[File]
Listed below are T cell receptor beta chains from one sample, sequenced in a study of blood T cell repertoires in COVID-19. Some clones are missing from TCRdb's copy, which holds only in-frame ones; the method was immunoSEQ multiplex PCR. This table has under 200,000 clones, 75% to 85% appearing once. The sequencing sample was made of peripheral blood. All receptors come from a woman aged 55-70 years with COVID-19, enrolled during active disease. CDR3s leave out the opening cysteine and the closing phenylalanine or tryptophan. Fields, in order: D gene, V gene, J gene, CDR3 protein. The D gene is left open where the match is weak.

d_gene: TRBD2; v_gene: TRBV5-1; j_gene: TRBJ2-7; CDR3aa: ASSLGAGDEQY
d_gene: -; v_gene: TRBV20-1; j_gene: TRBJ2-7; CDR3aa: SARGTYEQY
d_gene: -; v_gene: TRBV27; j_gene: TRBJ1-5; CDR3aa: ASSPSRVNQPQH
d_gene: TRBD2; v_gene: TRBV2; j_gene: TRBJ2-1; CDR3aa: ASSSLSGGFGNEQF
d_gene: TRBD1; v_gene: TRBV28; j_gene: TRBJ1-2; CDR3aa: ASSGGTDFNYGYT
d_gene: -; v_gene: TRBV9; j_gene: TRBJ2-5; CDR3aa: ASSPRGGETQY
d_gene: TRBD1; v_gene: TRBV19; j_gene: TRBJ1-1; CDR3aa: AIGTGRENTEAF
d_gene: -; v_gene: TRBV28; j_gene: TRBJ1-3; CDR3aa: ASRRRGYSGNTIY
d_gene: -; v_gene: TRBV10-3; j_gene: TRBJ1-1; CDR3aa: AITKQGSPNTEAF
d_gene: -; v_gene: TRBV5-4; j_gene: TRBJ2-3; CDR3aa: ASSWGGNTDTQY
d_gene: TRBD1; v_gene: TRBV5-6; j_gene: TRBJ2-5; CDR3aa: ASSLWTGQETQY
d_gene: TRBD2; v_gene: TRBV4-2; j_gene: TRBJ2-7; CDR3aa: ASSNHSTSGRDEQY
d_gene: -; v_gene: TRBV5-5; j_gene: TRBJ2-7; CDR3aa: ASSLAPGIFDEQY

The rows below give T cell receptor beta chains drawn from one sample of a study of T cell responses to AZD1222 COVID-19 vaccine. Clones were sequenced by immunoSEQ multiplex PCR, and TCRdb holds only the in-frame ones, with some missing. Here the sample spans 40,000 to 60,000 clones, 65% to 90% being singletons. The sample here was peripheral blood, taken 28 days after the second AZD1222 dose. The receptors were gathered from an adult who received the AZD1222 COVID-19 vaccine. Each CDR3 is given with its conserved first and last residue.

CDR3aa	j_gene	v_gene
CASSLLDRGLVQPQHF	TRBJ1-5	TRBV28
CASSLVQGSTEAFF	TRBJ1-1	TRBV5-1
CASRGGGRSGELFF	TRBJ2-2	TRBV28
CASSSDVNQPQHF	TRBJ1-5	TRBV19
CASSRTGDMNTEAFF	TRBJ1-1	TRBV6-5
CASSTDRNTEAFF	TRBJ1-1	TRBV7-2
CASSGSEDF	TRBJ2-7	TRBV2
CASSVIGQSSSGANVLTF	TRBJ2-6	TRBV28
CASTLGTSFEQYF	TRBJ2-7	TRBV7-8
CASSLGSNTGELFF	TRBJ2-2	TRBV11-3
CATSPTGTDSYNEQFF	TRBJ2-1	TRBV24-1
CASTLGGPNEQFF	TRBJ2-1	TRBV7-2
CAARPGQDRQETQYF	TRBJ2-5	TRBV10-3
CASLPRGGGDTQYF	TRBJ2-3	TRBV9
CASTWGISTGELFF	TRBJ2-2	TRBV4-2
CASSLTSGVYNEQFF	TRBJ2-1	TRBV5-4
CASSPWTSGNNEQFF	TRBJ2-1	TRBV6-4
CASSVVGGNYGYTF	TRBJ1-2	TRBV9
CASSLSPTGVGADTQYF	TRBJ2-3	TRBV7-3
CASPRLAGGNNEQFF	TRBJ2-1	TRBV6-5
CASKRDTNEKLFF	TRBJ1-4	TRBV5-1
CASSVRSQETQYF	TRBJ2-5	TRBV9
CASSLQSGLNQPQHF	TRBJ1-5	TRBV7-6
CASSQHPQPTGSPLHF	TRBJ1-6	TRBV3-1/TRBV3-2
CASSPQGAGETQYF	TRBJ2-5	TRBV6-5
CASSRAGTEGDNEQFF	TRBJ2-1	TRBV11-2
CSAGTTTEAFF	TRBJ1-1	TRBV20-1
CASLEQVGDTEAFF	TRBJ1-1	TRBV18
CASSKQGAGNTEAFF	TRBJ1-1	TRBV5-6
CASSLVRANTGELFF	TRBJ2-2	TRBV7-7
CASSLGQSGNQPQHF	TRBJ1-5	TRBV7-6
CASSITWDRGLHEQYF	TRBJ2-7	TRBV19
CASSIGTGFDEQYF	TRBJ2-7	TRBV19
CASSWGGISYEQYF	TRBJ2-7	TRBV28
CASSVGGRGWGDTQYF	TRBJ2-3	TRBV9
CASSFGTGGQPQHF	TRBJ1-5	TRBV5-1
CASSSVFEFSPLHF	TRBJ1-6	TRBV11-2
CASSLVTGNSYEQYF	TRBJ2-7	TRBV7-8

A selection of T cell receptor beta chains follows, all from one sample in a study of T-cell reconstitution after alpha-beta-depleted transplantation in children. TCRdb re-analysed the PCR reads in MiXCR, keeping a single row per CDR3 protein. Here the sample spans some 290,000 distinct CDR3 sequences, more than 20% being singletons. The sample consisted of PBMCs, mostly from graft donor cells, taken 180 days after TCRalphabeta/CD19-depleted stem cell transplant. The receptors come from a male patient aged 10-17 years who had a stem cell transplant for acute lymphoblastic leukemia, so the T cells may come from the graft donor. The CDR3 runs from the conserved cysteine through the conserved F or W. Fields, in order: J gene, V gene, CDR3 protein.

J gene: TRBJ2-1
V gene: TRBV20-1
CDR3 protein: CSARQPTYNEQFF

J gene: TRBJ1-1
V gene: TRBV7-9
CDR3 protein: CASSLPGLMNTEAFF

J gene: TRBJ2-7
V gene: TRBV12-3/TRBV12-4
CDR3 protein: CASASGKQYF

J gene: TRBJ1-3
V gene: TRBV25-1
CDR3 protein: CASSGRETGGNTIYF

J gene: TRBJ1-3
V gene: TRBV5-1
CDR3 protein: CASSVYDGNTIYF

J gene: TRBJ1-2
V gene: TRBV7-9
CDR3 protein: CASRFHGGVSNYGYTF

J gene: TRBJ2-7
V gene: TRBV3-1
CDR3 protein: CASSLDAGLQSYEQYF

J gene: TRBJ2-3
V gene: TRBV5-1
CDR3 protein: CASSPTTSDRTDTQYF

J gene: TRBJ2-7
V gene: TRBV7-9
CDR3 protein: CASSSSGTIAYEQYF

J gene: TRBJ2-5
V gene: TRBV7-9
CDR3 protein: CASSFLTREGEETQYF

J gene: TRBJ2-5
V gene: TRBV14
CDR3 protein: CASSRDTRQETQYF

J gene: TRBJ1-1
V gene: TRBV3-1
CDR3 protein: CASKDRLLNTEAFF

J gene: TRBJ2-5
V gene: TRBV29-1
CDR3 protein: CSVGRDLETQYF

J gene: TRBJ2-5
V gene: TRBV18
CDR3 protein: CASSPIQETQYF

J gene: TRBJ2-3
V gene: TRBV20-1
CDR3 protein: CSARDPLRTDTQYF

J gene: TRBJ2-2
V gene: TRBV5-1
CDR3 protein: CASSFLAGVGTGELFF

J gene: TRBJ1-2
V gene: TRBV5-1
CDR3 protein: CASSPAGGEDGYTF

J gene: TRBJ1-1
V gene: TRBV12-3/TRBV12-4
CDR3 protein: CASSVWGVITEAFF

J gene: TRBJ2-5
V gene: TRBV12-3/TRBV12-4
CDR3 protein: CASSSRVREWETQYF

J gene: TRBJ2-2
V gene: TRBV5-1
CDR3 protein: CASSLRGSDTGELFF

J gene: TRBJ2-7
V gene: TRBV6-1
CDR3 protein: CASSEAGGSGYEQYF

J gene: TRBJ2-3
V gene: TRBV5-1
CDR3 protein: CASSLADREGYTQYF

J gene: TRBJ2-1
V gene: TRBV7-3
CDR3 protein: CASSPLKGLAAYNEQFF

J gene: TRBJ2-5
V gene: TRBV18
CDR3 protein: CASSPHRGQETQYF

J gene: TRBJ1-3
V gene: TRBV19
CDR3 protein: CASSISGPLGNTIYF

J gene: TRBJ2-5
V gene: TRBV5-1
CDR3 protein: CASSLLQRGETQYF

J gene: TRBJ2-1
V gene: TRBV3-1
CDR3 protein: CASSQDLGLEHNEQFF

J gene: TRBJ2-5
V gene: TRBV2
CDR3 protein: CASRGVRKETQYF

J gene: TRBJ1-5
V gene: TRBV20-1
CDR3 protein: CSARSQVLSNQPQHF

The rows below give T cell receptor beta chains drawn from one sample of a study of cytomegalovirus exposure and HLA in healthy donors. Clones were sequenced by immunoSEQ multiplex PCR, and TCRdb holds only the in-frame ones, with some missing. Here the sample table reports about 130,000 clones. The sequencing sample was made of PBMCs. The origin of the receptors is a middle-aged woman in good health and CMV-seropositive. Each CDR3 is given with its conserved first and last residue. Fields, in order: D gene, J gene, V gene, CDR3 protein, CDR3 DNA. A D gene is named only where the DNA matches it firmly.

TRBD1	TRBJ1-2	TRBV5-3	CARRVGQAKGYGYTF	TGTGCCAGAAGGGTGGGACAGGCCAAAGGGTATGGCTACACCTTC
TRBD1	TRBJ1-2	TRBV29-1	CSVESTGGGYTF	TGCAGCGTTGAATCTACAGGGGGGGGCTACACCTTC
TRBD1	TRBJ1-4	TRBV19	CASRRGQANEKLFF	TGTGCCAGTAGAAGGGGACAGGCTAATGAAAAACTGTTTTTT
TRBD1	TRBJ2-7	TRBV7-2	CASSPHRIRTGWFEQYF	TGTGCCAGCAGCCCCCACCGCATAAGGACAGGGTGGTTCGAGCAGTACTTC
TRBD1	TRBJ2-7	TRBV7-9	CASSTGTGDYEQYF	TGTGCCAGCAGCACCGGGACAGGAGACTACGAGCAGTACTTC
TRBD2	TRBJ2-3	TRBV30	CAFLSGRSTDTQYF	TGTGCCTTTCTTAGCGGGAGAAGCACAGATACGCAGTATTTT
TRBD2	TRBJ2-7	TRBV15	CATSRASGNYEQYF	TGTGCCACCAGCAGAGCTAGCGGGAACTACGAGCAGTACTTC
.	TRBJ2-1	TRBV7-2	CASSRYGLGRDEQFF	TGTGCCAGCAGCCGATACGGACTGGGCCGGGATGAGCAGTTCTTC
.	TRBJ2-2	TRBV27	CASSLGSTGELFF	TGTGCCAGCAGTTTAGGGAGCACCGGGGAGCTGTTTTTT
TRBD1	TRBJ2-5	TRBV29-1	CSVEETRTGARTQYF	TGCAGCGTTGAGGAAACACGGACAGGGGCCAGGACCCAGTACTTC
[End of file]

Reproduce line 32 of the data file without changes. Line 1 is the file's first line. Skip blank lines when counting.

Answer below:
CASSLTSGVYNEQFF	TRBJ2-1	TRBV5-4